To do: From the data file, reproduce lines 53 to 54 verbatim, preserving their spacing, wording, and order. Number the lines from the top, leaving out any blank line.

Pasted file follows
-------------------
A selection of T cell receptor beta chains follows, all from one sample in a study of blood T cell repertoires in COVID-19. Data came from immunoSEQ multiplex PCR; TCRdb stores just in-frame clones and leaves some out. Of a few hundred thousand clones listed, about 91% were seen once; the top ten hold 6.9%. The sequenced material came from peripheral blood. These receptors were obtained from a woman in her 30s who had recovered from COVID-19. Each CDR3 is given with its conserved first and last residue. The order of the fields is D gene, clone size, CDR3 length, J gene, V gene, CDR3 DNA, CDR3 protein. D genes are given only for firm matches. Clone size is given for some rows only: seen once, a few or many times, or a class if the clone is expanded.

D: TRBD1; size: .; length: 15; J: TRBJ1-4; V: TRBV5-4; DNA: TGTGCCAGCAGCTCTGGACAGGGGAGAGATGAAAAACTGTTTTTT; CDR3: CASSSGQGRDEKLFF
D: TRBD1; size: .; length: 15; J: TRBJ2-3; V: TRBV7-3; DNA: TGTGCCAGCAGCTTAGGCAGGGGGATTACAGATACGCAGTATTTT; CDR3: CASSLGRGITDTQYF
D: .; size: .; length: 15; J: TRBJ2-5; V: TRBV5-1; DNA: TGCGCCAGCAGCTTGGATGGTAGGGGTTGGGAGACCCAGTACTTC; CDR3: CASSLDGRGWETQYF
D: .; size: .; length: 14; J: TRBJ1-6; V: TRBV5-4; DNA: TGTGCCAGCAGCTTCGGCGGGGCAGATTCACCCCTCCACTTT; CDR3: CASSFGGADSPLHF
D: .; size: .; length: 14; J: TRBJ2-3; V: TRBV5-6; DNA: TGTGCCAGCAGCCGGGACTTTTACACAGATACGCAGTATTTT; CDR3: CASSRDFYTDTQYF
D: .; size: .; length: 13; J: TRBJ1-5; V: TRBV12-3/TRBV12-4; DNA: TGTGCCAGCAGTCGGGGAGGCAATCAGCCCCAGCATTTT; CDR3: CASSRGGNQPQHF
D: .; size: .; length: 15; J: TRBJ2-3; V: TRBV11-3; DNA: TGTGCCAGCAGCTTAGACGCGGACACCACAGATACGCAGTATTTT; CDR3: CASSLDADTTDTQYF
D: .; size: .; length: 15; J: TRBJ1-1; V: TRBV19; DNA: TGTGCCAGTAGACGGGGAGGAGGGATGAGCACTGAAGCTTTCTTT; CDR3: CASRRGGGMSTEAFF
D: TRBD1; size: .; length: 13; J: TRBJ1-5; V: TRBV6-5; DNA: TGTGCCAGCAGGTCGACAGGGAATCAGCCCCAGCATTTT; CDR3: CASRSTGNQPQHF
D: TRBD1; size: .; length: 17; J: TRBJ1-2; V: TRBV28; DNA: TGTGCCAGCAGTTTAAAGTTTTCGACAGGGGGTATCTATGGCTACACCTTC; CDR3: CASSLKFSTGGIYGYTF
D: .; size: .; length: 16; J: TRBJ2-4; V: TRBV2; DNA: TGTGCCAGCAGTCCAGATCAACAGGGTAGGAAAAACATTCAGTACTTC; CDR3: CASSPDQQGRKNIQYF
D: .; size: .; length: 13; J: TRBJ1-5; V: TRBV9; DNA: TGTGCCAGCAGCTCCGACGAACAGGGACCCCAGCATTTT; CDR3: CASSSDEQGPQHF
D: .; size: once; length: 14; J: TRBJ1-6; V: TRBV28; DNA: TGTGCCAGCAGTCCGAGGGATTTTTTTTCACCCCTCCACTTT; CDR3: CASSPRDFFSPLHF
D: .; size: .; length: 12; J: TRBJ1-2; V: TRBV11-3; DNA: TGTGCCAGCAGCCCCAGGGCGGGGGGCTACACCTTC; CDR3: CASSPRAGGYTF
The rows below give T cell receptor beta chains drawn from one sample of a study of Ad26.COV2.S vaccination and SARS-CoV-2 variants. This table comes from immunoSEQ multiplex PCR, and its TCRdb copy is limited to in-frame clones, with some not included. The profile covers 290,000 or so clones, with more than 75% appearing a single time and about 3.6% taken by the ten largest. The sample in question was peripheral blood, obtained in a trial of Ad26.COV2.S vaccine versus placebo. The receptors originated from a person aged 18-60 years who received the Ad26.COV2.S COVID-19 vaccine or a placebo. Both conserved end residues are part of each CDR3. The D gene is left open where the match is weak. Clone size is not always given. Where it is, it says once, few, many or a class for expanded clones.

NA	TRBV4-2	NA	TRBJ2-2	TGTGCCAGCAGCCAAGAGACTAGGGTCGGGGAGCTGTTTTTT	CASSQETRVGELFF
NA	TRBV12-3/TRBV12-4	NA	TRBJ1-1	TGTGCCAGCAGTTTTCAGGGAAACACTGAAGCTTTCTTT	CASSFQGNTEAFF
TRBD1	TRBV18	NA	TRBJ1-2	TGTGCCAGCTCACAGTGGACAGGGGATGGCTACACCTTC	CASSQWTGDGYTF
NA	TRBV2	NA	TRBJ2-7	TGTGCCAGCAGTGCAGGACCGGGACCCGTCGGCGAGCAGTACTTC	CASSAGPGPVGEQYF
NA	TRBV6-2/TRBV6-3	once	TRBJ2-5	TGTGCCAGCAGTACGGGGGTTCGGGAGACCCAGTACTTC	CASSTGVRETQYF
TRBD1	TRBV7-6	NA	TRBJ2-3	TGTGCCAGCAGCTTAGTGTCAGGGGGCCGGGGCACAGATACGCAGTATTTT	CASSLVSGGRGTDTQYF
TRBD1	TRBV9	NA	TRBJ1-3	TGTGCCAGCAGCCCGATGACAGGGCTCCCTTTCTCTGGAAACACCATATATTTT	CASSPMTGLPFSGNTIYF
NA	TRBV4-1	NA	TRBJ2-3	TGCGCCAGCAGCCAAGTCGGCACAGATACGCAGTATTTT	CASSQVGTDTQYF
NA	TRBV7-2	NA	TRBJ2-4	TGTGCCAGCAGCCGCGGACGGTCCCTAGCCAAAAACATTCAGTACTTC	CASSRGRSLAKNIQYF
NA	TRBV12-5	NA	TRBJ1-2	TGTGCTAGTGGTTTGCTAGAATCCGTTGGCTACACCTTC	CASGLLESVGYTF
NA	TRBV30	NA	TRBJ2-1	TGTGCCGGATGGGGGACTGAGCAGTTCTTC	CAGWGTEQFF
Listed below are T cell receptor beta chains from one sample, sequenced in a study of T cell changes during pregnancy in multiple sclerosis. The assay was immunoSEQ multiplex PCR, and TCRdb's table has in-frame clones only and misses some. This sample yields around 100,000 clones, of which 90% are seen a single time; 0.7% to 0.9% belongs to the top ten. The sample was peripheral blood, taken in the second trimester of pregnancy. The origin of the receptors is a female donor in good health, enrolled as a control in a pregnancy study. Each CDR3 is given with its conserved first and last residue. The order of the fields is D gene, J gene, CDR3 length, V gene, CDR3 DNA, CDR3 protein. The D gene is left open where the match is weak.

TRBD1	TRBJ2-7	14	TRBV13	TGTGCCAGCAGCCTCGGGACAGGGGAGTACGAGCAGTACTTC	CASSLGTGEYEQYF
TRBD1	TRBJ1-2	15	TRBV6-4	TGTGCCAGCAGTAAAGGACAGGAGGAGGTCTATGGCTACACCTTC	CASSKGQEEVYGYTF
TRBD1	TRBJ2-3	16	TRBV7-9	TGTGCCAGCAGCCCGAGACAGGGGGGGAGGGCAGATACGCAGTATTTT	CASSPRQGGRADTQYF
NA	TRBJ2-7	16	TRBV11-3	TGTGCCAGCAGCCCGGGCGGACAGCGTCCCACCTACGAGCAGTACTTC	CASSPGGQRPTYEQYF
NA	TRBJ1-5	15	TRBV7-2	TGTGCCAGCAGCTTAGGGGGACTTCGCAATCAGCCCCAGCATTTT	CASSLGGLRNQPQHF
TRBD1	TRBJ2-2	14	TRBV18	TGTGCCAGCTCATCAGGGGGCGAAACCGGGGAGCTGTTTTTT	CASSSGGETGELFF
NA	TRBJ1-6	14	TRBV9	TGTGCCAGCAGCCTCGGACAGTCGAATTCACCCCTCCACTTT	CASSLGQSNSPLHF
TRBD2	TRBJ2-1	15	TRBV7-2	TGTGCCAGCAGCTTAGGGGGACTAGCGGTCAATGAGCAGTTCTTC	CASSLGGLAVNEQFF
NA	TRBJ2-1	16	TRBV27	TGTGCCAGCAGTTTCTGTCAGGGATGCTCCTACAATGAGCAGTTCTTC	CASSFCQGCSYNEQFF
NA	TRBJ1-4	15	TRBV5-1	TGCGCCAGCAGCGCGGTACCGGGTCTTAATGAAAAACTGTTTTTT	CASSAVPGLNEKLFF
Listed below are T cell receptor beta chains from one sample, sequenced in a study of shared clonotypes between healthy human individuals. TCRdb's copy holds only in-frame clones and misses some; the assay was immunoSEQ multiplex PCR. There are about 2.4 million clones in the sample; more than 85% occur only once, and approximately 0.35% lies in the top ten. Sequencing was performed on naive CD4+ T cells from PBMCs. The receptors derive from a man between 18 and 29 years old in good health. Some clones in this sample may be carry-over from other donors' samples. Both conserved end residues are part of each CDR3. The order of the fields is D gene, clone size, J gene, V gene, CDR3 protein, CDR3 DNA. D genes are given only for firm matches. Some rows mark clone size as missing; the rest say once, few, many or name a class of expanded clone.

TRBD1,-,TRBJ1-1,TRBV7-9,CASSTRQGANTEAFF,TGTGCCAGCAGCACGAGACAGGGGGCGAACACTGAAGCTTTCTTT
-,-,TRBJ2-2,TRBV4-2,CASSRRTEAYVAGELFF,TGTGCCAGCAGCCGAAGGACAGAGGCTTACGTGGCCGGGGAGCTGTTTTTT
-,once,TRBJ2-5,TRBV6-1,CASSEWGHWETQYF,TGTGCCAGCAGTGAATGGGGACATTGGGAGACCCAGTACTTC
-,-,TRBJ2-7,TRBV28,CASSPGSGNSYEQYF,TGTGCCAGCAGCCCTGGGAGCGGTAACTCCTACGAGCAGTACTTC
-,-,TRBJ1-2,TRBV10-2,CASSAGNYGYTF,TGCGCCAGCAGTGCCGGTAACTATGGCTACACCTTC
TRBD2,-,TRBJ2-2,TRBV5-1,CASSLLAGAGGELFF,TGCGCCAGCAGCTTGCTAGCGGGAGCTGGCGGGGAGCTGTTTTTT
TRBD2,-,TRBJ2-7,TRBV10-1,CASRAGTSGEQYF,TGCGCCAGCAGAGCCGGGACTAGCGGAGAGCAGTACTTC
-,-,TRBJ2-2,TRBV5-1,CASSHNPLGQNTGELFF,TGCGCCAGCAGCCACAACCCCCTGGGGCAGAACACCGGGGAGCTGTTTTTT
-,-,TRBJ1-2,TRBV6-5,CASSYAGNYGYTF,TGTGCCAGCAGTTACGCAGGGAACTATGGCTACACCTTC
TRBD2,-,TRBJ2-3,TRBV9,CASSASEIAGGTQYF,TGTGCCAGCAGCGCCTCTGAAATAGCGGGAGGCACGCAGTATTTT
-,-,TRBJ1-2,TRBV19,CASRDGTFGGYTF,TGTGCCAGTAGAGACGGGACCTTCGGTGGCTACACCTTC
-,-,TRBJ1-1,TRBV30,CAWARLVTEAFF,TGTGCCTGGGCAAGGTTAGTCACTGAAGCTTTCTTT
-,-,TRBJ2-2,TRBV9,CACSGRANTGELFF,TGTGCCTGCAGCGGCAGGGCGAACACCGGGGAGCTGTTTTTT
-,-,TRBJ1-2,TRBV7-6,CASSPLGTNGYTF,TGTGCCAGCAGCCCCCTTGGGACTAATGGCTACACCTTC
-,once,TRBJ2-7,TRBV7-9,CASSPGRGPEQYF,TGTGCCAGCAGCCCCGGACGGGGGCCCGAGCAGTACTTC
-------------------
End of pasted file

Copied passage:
-,-,TRBJ1-2,TRBV7-6,CASSPLGTNGYTF,TGTGCCAGCAGCCCCCTTGGGACTAATGGCTACACCTTC
-,once,TRBJ2-7,TRBV7-9,CASSPGRGPEQYF,TGTGCCAGCAGCCCCGGACGGGGGCCCGAGCAGTACTTC